This week, we were assigned to scour the city for posters that caught our eye. This didn’t mean firing up Pinterest and searching for beautiful posters, but actually going outside (gasp!), and capturing posters in their natural habitats.

I found myself gravitating towards the posters pasted on telephone poles at intersections, because they tended to be advertising less commercial events, and had a more raw and adventurous art style.


This was the first poster I found last weekend. I hadn’t even planned on looking for posters that evening, but when I saw this one, I really wanted to include it. It was located at the Broadway and Cambie intersection, which is not near the location of the venue, but it is right next to the Canada Line station and the 99 B-line (UBC) bus stop. The poster probably targets young adults, or college age students, so the location of this poster is pretty ideal.
What I think makes the poster itself so successful is the simplicity, and therefore boldness. It is the same size (tabloid) as all the other music posters on the telephone pole, but it clearly stands out from all the other cluttered, dark posters. The illustration is striking, as well as the use of white space/big blocks of colour. The bold sans serif type matches it really well and just brings together an all around memorable poster.



Similar to the previous poster, this event promotion poster uses a lighter colour palate which allows it to stand out from a cluttered telephone pole of dark/black posters, even if it is slightly covered by the surrounding posters. This poster was found near a 99 UBC bus stop too in Kitsilano (Broadway and MacDonald), which is populated by many young adults, whom this poster is targeting.
What caught my eye first was the high fashion art style (in contrast to the surrounding gothic style posters), and use of geometric shapes. With the target market being young, hip adults who are clubbers, the use of triangles and the colours teal and coral are really on target.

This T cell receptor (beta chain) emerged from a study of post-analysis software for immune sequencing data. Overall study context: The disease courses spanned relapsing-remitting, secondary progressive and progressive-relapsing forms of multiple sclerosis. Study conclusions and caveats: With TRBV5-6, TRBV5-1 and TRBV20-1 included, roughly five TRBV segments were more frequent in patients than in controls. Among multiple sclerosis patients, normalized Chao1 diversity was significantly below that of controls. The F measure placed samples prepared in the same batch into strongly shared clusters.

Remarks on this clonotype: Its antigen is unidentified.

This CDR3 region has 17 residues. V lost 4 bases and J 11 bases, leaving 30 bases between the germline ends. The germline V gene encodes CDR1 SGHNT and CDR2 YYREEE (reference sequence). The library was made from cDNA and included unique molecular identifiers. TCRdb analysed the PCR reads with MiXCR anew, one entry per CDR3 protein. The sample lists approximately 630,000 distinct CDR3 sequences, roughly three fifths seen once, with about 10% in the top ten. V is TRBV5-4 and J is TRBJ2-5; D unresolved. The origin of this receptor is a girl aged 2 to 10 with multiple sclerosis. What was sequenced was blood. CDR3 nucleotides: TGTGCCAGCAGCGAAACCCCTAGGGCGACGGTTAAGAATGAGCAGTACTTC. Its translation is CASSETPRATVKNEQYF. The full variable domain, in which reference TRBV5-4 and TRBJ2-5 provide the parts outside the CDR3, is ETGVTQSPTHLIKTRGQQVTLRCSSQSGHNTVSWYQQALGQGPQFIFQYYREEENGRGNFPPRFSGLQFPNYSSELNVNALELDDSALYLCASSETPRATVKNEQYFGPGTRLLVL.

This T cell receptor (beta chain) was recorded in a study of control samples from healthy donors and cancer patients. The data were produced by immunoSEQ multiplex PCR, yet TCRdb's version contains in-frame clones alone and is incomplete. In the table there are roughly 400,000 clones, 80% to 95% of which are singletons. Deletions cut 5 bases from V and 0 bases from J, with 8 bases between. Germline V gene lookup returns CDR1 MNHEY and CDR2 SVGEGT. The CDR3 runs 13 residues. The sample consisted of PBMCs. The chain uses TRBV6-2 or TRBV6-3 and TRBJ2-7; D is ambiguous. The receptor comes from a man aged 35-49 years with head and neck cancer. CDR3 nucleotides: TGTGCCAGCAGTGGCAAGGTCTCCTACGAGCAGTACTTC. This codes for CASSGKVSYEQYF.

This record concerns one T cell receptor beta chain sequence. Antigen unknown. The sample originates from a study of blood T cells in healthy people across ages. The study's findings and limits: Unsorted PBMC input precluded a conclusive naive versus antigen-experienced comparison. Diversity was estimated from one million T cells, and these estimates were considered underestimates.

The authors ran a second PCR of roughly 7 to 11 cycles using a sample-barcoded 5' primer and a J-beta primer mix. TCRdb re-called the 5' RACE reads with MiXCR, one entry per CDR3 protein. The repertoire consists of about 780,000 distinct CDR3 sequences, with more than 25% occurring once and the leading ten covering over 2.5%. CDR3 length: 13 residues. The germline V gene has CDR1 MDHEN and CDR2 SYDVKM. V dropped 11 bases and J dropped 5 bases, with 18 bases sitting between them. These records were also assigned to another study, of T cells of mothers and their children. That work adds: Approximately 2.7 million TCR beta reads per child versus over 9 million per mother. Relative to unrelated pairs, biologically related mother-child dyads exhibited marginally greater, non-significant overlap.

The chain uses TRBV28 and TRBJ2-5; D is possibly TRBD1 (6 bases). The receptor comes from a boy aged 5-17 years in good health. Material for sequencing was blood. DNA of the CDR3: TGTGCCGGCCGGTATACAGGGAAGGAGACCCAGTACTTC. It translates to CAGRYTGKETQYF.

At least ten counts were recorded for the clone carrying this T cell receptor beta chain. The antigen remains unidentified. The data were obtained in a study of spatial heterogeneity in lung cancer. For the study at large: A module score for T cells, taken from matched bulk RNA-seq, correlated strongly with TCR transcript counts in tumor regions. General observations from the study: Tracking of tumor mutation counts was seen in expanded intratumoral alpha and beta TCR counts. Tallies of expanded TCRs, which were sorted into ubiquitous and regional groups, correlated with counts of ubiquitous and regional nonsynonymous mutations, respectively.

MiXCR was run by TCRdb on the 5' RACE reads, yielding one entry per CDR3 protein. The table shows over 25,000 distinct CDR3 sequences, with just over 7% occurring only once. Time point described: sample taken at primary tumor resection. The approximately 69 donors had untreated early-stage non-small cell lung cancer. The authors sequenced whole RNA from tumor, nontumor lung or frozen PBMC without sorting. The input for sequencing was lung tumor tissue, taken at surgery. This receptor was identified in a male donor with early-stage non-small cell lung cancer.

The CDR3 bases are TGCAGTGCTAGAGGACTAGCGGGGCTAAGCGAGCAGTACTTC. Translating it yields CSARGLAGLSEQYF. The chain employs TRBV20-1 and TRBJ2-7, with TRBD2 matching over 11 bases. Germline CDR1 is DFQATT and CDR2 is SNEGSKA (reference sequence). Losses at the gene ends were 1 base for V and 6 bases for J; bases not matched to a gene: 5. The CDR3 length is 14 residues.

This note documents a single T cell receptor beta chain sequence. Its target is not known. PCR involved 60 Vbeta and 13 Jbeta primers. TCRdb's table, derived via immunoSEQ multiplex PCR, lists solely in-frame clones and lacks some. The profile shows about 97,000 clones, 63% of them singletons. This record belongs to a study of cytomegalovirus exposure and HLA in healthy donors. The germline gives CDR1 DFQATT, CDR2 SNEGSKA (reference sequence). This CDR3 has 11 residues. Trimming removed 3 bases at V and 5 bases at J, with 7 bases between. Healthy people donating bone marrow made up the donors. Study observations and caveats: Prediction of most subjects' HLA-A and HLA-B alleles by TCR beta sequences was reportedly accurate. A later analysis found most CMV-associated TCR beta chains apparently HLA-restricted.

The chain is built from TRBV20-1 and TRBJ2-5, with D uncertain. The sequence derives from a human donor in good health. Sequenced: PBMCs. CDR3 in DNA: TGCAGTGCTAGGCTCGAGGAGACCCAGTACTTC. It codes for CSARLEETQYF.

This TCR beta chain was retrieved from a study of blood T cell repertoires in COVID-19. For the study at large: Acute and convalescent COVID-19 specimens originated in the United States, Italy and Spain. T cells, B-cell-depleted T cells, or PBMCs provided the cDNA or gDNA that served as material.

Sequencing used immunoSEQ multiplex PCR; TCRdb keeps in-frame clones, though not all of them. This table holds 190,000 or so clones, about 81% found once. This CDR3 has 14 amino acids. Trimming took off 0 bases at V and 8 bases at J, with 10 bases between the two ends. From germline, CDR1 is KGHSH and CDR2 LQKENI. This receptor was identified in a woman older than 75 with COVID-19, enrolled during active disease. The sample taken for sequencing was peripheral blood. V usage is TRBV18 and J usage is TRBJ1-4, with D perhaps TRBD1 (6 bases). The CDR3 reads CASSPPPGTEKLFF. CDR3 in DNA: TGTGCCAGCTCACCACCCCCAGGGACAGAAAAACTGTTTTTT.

poster 1


This poster was found at a bus shelter at Broadway and Cambie. I don’t usually gravitate towards advertisements of large corporate brands like Starbucks, but this one was pretty successful in not being too “in-your-face” about promoting their product. Instead of stating a message like “BUY MY PRODUCT!”, it states a fact about their product (10 year anniversary of the Pumpkin Spice Latte), and leaves it up to the viewer to decide if it matters to them. It reflects the feeling of fall, and the tradition of the seasonal drink.  I like how it celebrates the consumer instead of boasting about the product. The assortment of “hand lettered” type appeals to what I call the “Pinterest Mom” (who loves mason jar crafts, DIY home decor, and of course, Pumpkin Spice Lattes).

photo 2


This poster was found on a telephone pole on Broadway in Kitsilano. I love this poster because of the simplicity of the message and design. It’s uses a large bold sans serif typeface, but keeps it looking friendly and humorous. Similar the first two posters, it uses white, and overall lighter colours to contrast with the dark music gig posters. Because we tend to gravitate towards faces, using a large face as the main image is really smart and effective. The hierarchy of this poster really works, since the main message takes up the majority of the poster, without being too cluttered.

photo 1


This poster was found in a storefront window. I can’t remember the exact store, but I remembered that it was a totally unrelated type store to the target market of this event. I liked (again) the use of white space in both the poster and the illustration.  The title of the event is the first thing you see (good hierarchy), and the logo of the location (Colony) is easy to spot. The style of the poster even reflects the nature of the event, very Southern Californian and beachy. The type in the title allows the poster to stand out in a window full of posters.